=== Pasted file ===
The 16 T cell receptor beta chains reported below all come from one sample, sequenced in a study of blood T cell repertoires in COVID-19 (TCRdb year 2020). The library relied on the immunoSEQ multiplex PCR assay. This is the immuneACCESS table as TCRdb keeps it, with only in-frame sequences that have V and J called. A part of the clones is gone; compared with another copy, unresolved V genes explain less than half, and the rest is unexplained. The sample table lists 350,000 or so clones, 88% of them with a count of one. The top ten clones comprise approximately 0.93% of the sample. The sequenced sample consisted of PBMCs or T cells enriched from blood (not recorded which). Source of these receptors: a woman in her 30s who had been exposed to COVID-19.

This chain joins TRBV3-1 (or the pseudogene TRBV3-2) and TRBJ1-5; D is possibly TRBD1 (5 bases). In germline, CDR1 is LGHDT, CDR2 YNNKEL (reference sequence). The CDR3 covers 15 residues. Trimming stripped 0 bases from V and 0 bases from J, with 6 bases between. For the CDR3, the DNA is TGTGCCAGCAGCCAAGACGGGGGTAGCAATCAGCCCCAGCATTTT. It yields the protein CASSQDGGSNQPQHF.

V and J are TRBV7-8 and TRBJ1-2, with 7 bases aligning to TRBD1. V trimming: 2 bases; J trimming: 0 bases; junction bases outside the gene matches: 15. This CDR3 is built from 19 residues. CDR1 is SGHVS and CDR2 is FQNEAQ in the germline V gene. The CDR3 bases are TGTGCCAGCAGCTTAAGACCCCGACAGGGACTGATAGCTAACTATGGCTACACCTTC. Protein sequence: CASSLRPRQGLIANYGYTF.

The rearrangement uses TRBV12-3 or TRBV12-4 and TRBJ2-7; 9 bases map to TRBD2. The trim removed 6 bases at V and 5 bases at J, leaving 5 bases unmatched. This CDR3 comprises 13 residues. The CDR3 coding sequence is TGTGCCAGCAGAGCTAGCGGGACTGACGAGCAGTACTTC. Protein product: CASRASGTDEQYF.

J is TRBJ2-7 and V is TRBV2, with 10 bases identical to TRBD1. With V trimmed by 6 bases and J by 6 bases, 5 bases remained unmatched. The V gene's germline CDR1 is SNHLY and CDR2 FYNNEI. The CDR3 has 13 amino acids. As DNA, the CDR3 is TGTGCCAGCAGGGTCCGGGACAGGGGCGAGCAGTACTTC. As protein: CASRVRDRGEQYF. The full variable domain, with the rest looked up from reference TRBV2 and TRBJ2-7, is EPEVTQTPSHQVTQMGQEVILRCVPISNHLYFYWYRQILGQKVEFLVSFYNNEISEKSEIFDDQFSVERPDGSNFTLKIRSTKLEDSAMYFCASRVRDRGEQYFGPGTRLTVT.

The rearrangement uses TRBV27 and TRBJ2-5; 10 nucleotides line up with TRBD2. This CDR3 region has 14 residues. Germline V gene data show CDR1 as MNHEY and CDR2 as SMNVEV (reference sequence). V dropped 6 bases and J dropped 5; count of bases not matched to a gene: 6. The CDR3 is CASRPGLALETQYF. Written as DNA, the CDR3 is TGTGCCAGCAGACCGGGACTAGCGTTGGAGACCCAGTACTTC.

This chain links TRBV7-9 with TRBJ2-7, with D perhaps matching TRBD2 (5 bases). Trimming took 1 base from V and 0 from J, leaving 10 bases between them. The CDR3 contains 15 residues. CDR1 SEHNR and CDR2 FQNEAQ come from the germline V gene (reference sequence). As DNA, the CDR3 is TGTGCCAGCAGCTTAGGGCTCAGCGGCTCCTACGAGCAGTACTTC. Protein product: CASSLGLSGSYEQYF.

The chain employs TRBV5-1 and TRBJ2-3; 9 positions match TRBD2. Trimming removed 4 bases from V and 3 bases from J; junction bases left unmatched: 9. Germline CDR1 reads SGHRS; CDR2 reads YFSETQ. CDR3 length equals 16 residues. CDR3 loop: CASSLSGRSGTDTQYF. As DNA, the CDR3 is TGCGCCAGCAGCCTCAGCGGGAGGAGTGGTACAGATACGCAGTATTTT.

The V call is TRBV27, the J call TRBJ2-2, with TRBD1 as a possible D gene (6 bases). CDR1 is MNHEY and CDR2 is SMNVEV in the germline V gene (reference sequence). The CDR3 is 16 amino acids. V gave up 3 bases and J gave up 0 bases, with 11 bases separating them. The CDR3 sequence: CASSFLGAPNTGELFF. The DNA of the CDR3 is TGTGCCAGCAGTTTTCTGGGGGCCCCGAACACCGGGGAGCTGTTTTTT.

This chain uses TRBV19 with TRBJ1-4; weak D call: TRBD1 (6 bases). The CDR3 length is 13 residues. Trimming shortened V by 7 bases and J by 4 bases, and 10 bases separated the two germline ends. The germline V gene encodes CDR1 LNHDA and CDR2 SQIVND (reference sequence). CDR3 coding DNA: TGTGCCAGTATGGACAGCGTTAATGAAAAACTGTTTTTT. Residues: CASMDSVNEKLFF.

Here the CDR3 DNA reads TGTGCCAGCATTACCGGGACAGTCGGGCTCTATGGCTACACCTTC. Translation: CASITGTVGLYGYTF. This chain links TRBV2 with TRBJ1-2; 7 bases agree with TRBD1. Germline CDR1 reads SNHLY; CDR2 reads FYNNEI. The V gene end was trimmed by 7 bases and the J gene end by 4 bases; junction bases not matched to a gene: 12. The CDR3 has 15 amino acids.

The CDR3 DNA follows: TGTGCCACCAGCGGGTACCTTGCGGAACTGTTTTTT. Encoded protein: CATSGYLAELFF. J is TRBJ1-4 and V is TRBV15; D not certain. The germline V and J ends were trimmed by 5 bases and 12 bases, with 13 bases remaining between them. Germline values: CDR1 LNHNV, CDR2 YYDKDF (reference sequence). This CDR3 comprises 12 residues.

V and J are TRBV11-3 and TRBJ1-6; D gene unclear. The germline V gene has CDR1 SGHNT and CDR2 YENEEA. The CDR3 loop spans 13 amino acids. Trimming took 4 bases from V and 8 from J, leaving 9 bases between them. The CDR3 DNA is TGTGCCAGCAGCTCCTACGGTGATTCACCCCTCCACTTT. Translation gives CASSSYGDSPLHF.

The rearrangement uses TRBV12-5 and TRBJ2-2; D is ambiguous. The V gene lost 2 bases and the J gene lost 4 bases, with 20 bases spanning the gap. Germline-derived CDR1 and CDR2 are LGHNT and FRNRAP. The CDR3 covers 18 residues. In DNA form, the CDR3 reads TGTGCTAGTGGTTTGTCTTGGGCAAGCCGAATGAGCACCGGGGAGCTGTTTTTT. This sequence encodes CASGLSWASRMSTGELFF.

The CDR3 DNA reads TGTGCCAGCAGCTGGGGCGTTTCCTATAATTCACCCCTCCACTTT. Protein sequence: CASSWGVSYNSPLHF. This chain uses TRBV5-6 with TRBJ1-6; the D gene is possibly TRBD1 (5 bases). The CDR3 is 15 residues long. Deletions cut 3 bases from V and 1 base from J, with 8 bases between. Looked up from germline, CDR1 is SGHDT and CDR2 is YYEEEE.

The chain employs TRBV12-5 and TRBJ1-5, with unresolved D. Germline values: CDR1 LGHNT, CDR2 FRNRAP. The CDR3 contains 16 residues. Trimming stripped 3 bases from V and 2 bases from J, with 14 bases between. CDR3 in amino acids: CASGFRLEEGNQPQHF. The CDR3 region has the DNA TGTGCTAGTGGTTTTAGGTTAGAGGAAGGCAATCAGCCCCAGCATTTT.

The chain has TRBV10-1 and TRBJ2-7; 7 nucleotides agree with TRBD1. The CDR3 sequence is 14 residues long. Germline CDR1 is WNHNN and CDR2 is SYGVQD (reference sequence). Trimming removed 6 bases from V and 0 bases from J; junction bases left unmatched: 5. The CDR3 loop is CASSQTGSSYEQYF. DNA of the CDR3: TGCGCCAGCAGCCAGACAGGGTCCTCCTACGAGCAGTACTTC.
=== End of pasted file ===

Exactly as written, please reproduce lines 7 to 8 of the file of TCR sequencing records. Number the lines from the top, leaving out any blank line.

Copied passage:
This chain links TRBV7-9 with TRBJ2-7, with D perhaps matching TRBD2 (5 bases). Trimming took 1 base from V and 0 from J, leaving 10 bases between them. The CDR3 contains 15 residues. CDR1 SEHNR and CDR2 FQNEAQ come from the germline V gene (reference sequence). As DNA, the CDR3 is TGTGCCAGCAGCTTAGGGCTCAGCGGCTCCTACGAGCAGTACTTC. Protein product: CASSLGLSGSYEQYF.

The chain employs TRBV5-1 and TRBJ2-3; 9 positions match TRBD2. Trimming removed 4 bases from V and 3 bases from J; junction bases left unmatched: 9. Germline CDR1 reads SGHRS; CDR2 reads YFSETQ. CDR3 length equals 16 residues. CDR3 loop: CASSLSGRSGTDTQYF. As DNA, the CDR3 is TGCGCCAGCAGCCTCAGCGGGAGGAGTGGTACAGATACGCAGTATTTT.